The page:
Closure of 7 Acre Urban Agriculture Site Shows Disconnect and Opportunity

The following is an opinion statement by Tony Damico, Co-Director of Long Beach Fresh, on LA County Development Authority’s Scale-down of Growing Experience Urban Farm and Community Garden at 750 Via Carmelitos Ave, starting with closure of the weekly farmstand and their elimination of staff positions.

As a leader of a community-based organization focused on food security and a healthy environment, I’m saddened by the planned change of operations at Growing Experience. LB Fresh has supported numerous projects at Growing Experience, and it’s been a critical resource for dozens of older adults living across the street, who line up weekly for an impressive array of cultural and seasonal produce. 

The farm has also been a hub for community learning, from youth-focused social enterprise programs, to sharing cutting edge innovation in growing sustainability. Neighbors at Carmelitos learned and shared their own cooking knowledge, and were able to grow their own healthy food. While there seems to be interest at the County level in supporting some programming for the next one to three years, the reduction in staff is a huge loss in talent and resources. 

Still,there’s no lack of talent in our City when it comes to growing local food and community health, there’s only a lack of investment and collaboration. As a group that convenes dozens of local food improvement projects, we’ve seen a few urban farms developed in the past year, often feeding communities most at risk. The City’s newly modernized policies for urban agriculture have opened up some vacant lots, creating new opportunities. Still, Growing Experience represents more than 70% of the activated urban farm space in Long Beach.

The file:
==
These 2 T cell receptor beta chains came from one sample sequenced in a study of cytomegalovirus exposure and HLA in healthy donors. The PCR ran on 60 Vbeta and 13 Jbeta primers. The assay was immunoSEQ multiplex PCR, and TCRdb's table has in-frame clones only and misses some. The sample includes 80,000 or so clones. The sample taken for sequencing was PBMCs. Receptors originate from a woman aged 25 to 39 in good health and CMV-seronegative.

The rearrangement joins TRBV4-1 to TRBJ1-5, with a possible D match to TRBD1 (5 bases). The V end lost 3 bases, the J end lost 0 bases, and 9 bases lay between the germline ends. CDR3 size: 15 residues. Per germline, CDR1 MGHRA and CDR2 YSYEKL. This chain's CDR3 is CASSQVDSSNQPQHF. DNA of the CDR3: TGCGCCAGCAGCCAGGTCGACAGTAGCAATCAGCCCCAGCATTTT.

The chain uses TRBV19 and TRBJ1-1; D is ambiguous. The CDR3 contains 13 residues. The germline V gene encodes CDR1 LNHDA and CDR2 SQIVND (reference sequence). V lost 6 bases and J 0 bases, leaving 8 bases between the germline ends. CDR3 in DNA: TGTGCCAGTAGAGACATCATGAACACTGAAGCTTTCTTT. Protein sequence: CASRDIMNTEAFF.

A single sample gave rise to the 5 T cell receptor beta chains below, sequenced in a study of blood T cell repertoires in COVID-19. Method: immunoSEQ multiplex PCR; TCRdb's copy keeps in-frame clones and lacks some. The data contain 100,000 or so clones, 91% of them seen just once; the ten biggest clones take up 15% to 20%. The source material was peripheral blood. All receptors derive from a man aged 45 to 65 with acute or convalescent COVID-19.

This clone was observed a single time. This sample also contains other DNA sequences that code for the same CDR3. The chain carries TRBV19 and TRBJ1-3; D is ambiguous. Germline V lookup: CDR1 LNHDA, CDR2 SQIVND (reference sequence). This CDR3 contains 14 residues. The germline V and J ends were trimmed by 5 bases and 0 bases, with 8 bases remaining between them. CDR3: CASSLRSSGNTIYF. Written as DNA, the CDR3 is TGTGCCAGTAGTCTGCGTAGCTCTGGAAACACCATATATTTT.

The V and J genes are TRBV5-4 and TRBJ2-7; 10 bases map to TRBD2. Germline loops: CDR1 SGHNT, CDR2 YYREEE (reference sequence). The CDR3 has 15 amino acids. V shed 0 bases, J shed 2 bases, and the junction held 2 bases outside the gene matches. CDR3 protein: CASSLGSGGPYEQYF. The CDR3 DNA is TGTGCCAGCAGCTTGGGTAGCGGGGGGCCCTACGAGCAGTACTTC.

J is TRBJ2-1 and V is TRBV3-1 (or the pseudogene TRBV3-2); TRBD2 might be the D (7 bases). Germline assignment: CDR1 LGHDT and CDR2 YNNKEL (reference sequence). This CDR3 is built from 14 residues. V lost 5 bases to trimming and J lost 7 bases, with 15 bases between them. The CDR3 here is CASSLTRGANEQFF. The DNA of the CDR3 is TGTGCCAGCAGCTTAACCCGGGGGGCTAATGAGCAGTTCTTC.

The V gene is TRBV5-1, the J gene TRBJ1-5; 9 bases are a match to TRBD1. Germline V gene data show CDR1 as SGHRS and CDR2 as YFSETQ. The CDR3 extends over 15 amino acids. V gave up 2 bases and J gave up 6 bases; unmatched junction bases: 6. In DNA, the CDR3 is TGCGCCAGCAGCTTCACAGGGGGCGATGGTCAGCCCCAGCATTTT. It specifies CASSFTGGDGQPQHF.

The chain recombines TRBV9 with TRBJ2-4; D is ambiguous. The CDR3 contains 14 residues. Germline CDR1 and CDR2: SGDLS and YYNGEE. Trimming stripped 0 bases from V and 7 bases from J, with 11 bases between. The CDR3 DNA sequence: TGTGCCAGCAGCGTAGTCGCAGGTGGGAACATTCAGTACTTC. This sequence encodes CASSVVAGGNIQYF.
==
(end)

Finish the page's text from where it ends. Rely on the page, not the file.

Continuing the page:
For local decision makers, the change marks a couple important realities: First, this project is a unique outlier in the practices of development corporations. Until they have real goals to integrate health-protective policies in affordable housing, these projects don’t stand on solid ground. Secondly, empowering community organizations to manage space is a viable alternative to management by large institutions  – whether it’s through the community land trust model, or through efficient partnerships with urban farmers and community organizations. 

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